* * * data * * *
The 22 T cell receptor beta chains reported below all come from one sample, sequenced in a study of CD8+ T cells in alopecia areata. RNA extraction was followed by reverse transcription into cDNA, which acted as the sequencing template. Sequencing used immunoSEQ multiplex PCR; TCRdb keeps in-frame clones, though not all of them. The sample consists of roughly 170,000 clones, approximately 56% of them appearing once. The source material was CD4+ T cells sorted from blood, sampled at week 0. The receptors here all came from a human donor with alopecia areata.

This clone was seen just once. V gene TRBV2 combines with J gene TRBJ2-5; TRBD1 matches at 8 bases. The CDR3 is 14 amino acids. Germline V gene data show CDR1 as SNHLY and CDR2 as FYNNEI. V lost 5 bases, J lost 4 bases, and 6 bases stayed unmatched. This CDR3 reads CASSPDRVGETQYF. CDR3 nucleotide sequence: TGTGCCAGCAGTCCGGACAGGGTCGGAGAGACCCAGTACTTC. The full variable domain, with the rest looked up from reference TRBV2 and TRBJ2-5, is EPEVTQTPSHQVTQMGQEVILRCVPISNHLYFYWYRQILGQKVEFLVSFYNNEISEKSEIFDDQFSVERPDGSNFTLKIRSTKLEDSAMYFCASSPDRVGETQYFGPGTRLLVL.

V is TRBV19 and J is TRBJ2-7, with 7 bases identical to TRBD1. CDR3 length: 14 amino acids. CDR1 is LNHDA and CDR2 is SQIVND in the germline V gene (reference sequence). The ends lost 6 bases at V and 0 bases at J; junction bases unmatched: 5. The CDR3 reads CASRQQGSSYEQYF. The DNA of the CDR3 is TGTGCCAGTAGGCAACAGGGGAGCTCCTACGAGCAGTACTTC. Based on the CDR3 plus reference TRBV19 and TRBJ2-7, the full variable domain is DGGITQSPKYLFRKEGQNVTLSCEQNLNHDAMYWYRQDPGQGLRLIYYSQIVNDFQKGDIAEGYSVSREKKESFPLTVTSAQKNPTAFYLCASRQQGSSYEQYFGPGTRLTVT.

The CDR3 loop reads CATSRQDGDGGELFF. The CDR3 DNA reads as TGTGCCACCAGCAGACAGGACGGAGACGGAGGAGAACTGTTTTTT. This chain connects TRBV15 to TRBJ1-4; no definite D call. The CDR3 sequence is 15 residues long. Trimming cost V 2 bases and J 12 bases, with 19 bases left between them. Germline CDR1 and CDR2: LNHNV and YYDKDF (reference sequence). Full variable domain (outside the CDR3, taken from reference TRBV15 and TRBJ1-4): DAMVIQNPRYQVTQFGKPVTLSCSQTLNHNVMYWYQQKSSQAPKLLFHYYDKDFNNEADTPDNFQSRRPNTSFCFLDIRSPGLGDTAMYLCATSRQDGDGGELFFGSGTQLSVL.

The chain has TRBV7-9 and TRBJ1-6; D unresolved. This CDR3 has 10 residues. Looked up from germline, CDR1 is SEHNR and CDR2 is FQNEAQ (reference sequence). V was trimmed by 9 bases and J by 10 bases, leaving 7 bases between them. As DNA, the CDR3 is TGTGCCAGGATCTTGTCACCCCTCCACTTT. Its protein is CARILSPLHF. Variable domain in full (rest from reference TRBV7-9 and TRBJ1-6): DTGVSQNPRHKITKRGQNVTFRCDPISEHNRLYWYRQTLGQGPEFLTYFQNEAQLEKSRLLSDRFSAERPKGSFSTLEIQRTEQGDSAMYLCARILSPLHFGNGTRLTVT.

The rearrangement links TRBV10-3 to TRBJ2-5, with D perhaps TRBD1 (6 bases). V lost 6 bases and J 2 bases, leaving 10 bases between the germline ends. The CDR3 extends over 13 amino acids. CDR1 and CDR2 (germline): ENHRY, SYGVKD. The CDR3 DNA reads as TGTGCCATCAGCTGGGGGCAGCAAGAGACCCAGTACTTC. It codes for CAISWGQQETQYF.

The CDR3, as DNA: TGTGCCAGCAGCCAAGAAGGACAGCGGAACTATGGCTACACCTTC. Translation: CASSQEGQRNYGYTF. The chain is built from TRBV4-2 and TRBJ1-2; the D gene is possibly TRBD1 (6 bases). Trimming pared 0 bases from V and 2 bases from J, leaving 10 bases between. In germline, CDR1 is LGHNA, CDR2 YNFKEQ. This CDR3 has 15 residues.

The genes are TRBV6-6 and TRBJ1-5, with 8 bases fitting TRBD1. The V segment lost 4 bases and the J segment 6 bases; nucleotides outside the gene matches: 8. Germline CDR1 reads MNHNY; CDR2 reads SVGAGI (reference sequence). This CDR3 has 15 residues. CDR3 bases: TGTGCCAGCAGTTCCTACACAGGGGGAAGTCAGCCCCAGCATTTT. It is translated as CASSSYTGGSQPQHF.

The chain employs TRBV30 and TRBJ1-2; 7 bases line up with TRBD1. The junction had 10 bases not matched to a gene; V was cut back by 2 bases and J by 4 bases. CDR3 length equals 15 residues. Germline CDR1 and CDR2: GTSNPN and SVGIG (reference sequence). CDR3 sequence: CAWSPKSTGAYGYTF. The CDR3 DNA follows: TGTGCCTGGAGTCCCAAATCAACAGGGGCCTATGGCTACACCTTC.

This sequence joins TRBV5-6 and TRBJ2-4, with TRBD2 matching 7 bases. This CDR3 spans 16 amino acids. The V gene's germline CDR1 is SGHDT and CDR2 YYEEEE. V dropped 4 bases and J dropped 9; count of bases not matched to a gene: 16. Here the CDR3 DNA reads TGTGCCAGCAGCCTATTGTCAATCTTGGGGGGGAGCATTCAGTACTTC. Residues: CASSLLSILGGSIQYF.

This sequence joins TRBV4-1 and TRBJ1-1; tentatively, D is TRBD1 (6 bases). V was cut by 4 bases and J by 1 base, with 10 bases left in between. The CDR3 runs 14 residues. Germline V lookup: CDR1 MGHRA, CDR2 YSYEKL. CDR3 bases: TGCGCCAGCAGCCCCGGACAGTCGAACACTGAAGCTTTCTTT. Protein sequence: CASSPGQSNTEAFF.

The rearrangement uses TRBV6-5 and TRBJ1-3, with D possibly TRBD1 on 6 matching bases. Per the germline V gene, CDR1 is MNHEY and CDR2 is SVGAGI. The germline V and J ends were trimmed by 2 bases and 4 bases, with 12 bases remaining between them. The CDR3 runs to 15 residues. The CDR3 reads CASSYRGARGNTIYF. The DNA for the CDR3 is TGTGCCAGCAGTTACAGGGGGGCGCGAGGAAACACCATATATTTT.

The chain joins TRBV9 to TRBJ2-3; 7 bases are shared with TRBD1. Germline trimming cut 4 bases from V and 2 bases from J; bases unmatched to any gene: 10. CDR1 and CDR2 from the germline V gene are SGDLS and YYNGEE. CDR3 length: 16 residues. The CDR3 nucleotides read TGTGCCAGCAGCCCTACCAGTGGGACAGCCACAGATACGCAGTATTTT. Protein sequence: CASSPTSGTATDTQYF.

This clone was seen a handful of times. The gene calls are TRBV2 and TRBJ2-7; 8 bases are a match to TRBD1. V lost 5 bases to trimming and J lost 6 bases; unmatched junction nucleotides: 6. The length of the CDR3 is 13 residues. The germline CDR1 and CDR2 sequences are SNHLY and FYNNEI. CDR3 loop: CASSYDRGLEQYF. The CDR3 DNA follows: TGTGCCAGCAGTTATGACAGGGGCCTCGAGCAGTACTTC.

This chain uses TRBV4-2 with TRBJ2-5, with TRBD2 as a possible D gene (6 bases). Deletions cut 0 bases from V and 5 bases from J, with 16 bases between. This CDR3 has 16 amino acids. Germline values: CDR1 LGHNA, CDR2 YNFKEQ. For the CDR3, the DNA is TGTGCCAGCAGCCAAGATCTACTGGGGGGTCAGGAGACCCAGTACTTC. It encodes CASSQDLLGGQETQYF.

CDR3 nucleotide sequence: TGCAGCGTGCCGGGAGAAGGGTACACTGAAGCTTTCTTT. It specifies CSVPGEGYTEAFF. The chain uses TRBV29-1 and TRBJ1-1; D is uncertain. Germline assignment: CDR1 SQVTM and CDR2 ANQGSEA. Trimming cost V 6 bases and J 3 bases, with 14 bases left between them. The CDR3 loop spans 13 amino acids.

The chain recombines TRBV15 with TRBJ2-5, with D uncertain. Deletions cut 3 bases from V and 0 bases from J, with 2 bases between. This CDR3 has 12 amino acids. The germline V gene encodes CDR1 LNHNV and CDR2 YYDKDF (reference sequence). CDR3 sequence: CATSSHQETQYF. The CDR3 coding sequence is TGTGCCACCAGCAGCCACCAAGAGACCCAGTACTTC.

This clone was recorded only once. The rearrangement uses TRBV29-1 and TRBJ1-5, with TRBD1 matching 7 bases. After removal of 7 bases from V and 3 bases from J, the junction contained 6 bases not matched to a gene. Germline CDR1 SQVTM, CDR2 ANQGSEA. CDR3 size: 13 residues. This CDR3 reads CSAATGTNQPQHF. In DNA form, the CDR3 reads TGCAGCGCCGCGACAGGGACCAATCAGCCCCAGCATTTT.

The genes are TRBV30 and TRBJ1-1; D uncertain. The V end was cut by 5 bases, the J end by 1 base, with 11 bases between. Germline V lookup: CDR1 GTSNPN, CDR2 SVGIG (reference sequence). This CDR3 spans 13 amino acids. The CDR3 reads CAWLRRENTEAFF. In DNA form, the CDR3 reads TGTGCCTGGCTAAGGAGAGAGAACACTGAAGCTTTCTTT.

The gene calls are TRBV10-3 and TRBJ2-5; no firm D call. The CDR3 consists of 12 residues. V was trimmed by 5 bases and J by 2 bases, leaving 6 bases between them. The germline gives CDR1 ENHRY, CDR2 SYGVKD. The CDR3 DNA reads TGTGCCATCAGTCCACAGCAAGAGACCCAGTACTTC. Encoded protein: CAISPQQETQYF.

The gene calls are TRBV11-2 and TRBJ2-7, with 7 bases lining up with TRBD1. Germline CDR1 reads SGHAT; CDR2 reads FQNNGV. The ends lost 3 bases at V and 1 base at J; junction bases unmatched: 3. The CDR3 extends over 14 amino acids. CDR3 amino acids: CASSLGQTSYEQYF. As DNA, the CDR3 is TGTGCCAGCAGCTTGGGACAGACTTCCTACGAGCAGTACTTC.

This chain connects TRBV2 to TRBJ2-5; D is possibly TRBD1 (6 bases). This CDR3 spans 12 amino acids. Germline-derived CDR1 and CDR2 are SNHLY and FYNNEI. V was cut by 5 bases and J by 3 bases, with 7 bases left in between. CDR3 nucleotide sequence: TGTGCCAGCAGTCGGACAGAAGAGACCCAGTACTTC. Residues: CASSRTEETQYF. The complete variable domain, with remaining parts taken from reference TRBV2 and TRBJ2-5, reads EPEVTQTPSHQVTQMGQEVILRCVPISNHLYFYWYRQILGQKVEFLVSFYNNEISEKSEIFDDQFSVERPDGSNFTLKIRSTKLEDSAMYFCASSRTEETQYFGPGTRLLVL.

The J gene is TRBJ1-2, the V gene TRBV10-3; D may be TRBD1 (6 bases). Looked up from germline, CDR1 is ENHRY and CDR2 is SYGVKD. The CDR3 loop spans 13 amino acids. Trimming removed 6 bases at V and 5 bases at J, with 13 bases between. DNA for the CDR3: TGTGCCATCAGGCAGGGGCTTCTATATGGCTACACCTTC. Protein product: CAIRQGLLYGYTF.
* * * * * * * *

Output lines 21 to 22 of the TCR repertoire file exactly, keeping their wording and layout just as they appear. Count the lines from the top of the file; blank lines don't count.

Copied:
The gene calls are TRBV11-2 and TRBJ2-7, with 7 bases lining up with TRBD1. Germline CDR1 reads SGHAT; CDR2 reads FQNNGV. The ends lost 3 bases at V and 1 base at J; junction bases unmatched: 3. The CDR3 extends over 14 amino acids. CDR3 amino acids: CASSLGQTSYEQYF. As DNA, the CDR3 is TGTGCCAGCAGCTTGGGACAGACTTCCTACGAGCAGTACTTC.

This chain connects TRBV2 to TRBJ2-5; D is possibly TRBD1 (6 bases). This CDR3 spans 12 amino acids. Germline-derived CDR1 and CDR2 are SNHLY and FYNNEI. V was cut by 5 bases and J by 3 bases, with 7 bases left in between. CDR3 nucleotide sequence: TGTGCCAGCAGTCGGACAGAAGAGACCCAGTACTTC. Residues: CASSRTEETQYF. The complete variable domain, with remaining parts taken from reference TRBV2 and TRBJ2-5, reads EPEVTQTPSHQVTQMGQEVILRCVPISNHLYFYWYRQILGQKVEFLVSFYNNEISEKSEIFDDQFSVERPDGSNFTLKIRSTKLEDSAMYFCASSRTEETQYFGPGTRLLVL.